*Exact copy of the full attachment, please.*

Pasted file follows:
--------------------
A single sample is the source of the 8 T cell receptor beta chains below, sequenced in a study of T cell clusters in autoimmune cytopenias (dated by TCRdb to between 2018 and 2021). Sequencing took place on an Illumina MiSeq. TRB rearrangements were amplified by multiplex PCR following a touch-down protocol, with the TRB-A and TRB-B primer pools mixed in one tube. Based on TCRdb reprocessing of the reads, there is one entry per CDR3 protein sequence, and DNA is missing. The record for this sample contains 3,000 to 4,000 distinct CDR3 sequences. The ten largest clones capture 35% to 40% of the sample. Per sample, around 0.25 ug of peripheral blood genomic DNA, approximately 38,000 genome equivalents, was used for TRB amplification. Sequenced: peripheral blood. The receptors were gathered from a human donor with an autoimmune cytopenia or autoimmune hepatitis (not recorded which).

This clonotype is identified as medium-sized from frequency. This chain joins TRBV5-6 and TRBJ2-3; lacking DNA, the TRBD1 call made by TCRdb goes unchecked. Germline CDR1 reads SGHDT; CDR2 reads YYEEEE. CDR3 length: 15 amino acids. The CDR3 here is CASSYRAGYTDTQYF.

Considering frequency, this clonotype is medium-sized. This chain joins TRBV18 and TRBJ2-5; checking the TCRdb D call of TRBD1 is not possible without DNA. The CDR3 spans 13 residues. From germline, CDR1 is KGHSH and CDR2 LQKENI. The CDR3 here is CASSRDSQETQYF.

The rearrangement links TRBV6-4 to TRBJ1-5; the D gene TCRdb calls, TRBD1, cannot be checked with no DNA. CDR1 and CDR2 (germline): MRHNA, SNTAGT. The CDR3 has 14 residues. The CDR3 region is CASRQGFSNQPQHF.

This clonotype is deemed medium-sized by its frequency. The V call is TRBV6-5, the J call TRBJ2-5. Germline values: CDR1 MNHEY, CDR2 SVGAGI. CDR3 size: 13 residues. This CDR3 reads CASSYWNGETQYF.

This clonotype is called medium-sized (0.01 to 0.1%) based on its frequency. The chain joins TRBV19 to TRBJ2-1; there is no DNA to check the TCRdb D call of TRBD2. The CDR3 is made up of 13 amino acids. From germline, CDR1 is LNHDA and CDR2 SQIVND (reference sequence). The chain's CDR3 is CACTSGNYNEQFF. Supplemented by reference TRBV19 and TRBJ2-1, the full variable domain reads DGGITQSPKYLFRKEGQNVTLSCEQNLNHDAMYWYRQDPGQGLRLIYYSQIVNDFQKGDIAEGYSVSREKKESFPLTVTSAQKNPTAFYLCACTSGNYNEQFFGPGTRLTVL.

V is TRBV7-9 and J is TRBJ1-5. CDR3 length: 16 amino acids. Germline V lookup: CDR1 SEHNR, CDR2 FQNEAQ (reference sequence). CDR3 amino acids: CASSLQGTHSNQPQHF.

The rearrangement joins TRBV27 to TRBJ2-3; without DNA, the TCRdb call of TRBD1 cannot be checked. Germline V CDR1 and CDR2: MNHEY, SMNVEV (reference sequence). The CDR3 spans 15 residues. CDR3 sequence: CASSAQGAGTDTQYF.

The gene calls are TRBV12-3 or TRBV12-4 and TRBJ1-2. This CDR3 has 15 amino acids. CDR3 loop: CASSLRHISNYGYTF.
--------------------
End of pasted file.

A single sample is the source of the 8 T cell receptor beta chains below, sequenced in a study of T cell clusters in autoimmune cytopenias (dated by TCRdb to between 2018 and 2021). Sequencing took place on an Illumina MiSeq. TRB rearrangements were amplified by multiplex PCR following a touch-down protocol, with the TRB-A and TRB-B primer pools mixed in one tube. Based on TCRdb reprocessing of the reads, there is one entry per CDR3 protein sequence, and DNA is missing. The record for this sample contains 3,000 to 4,000 distinct CDR3 sequences. The ten largest clones capture 35% to 40% of the sample. Per sample, around 0.25 ug of peripheral blood genomic DNA, approximately 38,000 genome equivalents, was used for TRB amplification. Sequenced: peripheral blood. The receptors were gathered from a human donor with an autoimmune cytopenia or autoimmune hepatitis (not recorded which).

This clonotype is identified as medium-sized from frequency. This chain joins TRBV5-6 and TRBJ2-3; lacking DNA, the TRBD1 call made by TCRdb goes unchecked. Germline CDR1 reads SGHDT; CDR2 reads YYEEEE. CDR3 length: 15 amino acids. The CDR3 here is CASSYRAGYTDTQYF.

Considering frequency, this clonotype is medium-sized. This chain joins TRBV18 and TRBJ2-5; checking the TCRdb D call of TRBD1 is not possible without DNA. The CDR3 spans 13 residues. From germline, CDR1 is KGHSH and CDR2 LQKENI. The CDR3 here is CASSRDSQETQYF.

The rearrangement links TRBV6-4 to TRBJ1-5; the D gene TCRdb calls, TRBD1, cannot be checked with no DNA. CDR1 and CDR2 (germline): MRHNA, SNTAGT. The CDR3 has 14 residues. The CDR3 region is CASRQGFSNQPQHF.

This clonotype is deemed medium-sized by its frequency. The V call is TRBV6-5, the J call TRBJ2-5. Germline values: CDR1 MNHEY, CDR2 SVGAGI. CDR3 size: 13 residues. This CDR3 reads CASSYWNGETQYF.

This clonotype is called medium-sized (0.01 to 0.1%) based on its frequency. The chain joins TRBV19 to TRBJ2-1; there is no DNA to check the TCRdb D call of TRBD2. The CDR3 is made up of 13 amino acids. From germline, CDR1 is LNHDA and CDR2 SQIVND (reference sequence). The chain's CDR3 is CACTSGNYNEQFF. Supplemented by reference TRBV19 and TRBJ2-1, the full variable domain reads DGGITQSPKYLFRKEGQNVTLSCEQNLNHDAMYWYRQDPGQGLRLIYYSQIVNDFQKGDIAEGYSVSREKKESFPLTVTSAQKNPTAFYLCACTSGNYNEQFFGPGTRLTVL.

V is TRBV7-9 and J is TRBJ1-5. CDR3 length: 16 amino acids. Germline V lookup: CDR1 SEHNR, CDR2 FQNEAQ (reference sequence). CDR3 amino acids: CASSLQGTHSNQPQHF.

The rearrangement joins TRBV27 to TRBJ2-3; without DNA, the TCRdb call of TRBD1 cannot be checked. Germline V CDR1 and CDR2: MNHEY, SMNVEV (reference sequence). The CDR3 spans 15 residues. CDR3 sequence: CASSAQGAGTDTQYF.

The gene calls are TRBV12-3 or TRBV12-4 and TRBJ1-2. This CDR3 has 15 amino acids. CDR3 loop: CASSLRHISNYGYTF.